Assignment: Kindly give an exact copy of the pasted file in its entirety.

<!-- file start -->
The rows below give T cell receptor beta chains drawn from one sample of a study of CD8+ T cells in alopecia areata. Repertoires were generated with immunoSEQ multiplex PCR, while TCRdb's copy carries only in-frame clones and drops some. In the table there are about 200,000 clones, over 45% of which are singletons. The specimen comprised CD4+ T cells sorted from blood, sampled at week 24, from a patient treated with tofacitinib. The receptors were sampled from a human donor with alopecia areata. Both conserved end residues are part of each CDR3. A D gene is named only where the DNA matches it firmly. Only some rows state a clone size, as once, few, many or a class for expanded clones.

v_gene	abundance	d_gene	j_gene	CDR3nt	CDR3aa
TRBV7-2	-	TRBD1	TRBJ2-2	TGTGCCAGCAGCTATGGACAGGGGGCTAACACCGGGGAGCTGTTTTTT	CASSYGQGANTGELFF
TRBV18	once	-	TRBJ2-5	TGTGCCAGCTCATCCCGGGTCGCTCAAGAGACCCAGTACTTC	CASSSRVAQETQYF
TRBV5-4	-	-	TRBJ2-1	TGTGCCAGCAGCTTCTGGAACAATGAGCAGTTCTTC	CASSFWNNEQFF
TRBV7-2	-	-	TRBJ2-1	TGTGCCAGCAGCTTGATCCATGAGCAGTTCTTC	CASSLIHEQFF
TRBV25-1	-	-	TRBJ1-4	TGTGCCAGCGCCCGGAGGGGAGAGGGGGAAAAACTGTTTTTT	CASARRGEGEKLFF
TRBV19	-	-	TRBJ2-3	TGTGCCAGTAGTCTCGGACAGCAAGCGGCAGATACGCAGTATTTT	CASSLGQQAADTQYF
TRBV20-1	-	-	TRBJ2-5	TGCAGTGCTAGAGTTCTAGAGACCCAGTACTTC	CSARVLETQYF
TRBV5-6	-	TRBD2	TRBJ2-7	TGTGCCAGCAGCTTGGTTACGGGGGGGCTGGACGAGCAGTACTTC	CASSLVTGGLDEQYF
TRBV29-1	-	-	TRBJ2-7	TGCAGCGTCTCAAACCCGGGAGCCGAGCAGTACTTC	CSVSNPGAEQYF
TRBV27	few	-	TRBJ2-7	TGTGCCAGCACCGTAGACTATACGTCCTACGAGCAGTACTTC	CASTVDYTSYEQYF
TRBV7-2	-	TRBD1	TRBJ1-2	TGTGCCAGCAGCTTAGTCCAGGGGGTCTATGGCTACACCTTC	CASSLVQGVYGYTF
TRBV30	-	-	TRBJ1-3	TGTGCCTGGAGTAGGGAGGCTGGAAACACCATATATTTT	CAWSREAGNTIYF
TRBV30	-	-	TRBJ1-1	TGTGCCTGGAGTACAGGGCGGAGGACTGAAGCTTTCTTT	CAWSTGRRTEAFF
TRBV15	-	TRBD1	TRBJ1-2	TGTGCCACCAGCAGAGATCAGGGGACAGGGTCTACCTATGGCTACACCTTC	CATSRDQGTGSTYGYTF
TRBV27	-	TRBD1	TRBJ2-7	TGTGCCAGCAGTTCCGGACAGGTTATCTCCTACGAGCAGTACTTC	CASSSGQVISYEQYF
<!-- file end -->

The rows below give T cell receptor beta chains drawn from one sample of a study of CD8+ T cells in alopecia areata. Repertoires were generated with immunoSEQ multiplex PCR, while TCRdb's copy carries only in-frame clones and drops some. In the table there are about 200,000 clones, over 45% of which are singletons. The specimen comprised CD4+ T cells sorted from blood, sampled at week 24, from a patient treated with tofacitinib. The receptors were sampled from a human donor with alopecia areata. Both conserved end residues are part of each CDR3. A D gene is named only where the DNA matches it firmly. Only some rows state a clone size, as once, few, many or a class for expanded clones.

v_gene	abundance	d_gene	j_gene	CDR3nt	CDR3aa
TRBV7-2	-	TRBD1	TRBJ2-2	TGTGCCAGCAGCTATGGACAGGGGGCTAACACCGGGGAGCTGTTTTTT	CASSYGQGANTGELFF
TRBV18	once	-	TRBJ2-5	TGTGCCAGCTCATCCCGGGTCGCTCAAGAGACCCAGTACTTC	CASSSRVAQETQYF
TRBV5-4	-	-	TRBJ2-1	TGTGCCAGCAGCTTCTGGAACAATGAGCAGTTCTTC	CASSFWNNEQFF
TRBV7-2	-	-	TRBJ2-1	TGTGCCAGCAGCTTGATCCATGAGCAGTTCTTC	CASSLIHEQFF
TRBV25-1	-	-	TRBJ1-4	TGTGCCAGCGCCCGGAGGGGAGAGGGGGAAAAACTGTTTTTT	CASARRGEGEKLFF
TRBV19	-	-	TRBJ2-3	TGTGCCAGTAGTCTCGGACAGCAAGCGGCAGATACGCAGTATTTT	CASSLGQQAADTQYF
TRBV20-1	-	-	TRBJ2-5	TGCAGTGCTAGAGTTCTAGAGACCCAGTACTTC	CSARVLETQYF
TRBV5-6	-	TRBD2	TRBJ2-7	TGTGCCAGCAGCTTGGTTACGGGGGGGCTGGACGAGCAGTACTTC	CASSLVTGGLDEQYF
TRBV29-1	-	-	TRBJ2-7	TGCAGCGTCTCAAACCCGGGAGCCGAGCAGTACTTC	CSVSNPGAEQYF
TRBV27	few	-	TRBJ2-7	TGTGCCAGCACCGTAGACTATACGTCCTACGAGCAGTACTTC	CASTVDYTSYEQYF
TRBV7-2	-	TRBD1	TRBJ1-2	TGTGCCAGCAGCTTAGTCCAGGGGGTCTATGGCTACACCTTC	CASSLVQGVYGYTF
TRBV30	-	-	TRBJ1-3	TGTGCCTGGAGTAGGGAGGCTGGAAACACCATATATTTT	CAWSREAGNTIYF
TRBV30	-	-	TRBJ1-1	TGTGCCTGGAGTACAGGGCGGAGGACTGAAGCTTTCTTT	CAWSTGRRTEAFF
TRBV15	-	TRBD1	TRBJ1-2	TGTGCCACCAGCAGAGATCAGGGGACAGGGTCTACCTATGGCTACACCTTC	CATSRDQGTGSTYGYTF
TRBV27	-	TRBD1	TRBJ2-7	TGTGCCAGCAGTTCCGGACAGGTTATCTCCTACGAGCAGTACTTC	CASSSGQVISYEQYF